elected 2d Vice President. The
Treasurer reports $843 received
during the year and a balance in
the treasury after liberal dis
bursements. Two of the latest
of these were $10 to the Bishop's
fund and $10 to the Woman's
Auxiliary. The annual mem
bership fee of twenty-five cents
was collected for the ensuing
year. Mrs. Cronley's "quarter"
came in the shape of a full-grown
five-dollar bill. The
Which was sealed at the begin
ning of Lent as a receptacle for
pennies of self-denial from the
members as an extra offering to
be applied to the purchase of a
stone baptismal font for the
Church of the Good Shepherd,
was opened and the sum of
twelve dollars represented the
savings. Miss Marv Downinir's
Sunday School class added eight
dollars, saved in the same way,
to the .sum, and thus the Guild
has twenty dollars towards the
price of the font, which will be
twenty-six dollars. This monev
dropped into the tcmpory bank
at odd times aud never missed,
is just so much picked up from
an unrealized source. Mrs. Cron
ley, with her customary comiiig-to-the-rescue
promptitude, will
donate the uccessarv lettering on
on the font, which will be set in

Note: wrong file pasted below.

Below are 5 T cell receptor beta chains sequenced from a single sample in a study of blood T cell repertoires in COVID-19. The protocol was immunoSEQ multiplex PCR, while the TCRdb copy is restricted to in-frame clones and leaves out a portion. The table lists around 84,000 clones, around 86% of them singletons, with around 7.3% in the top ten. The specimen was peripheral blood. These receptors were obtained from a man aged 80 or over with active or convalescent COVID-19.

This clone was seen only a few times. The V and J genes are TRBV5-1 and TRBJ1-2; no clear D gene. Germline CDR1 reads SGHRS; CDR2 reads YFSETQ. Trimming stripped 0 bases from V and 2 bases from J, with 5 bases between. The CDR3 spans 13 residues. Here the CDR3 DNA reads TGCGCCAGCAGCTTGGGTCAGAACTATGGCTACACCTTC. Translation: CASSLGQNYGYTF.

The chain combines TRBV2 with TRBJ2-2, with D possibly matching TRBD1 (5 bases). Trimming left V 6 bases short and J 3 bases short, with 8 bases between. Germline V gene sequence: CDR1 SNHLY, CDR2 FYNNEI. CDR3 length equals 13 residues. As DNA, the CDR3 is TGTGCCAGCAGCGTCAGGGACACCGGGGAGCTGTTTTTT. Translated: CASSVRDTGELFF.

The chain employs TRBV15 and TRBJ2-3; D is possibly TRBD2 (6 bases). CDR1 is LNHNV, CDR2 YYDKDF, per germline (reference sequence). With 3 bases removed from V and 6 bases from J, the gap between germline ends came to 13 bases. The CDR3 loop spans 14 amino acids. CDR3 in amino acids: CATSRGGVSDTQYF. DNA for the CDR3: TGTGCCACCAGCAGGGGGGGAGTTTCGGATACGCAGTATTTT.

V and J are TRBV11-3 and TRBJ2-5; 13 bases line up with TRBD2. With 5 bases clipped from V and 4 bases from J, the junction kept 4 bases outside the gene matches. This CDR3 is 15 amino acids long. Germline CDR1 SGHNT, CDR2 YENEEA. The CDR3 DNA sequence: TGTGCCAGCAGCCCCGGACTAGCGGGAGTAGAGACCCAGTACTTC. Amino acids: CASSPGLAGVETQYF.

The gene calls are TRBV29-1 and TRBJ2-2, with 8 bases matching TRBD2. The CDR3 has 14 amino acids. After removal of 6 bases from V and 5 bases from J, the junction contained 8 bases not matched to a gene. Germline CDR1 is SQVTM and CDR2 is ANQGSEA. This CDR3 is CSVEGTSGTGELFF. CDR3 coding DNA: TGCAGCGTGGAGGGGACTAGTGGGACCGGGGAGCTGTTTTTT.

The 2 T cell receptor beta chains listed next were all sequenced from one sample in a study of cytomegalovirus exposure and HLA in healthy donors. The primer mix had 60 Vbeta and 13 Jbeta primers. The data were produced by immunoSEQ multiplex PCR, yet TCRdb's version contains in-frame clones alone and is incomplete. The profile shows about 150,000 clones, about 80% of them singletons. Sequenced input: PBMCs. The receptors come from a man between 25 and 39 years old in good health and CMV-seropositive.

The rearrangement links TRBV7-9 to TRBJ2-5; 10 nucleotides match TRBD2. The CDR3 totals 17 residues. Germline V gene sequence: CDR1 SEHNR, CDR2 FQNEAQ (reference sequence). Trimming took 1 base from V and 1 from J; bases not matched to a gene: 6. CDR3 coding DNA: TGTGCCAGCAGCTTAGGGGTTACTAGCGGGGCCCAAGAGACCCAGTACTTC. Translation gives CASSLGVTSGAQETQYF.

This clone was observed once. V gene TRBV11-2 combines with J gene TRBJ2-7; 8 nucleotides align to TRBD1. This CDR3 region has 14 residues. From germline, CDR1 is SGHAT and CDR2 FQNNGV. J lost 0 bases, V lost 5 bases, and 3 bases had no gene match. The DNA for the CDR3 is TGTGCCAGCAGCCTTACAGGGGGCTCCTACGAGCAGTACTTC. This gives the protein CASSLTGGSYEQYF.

place as soon as finished.
Mrs. Ockford,' chairman, re
ports 68S garments made during
the vcar, thirtv-seven women
employed, five hundred garments
sold, and one hundred aud fif
teen given away. Mrs. Winston,
Mrs. McDowell and Mrs.
each gave a whole piece of cloth
to be made up. The cutting
committee consists of two ladies
who volunteer each each week, i
all taking turns, to spend an
hour Thursday morning at this
arduous task. The women come
in groups and take the work
home. Sometimes twentv-five
or thirty garments are cut at one
Airs. Wm. Warren, chairman,
reports $928.96, all given in ten-
cent pieces. Let not the Guild,
in the larger interests of the In
firmary, lose sight of the smaller
interests of the Church Home.
To raise fifteen hundred dollars
from so small a beginning seems
at first chimerical, but money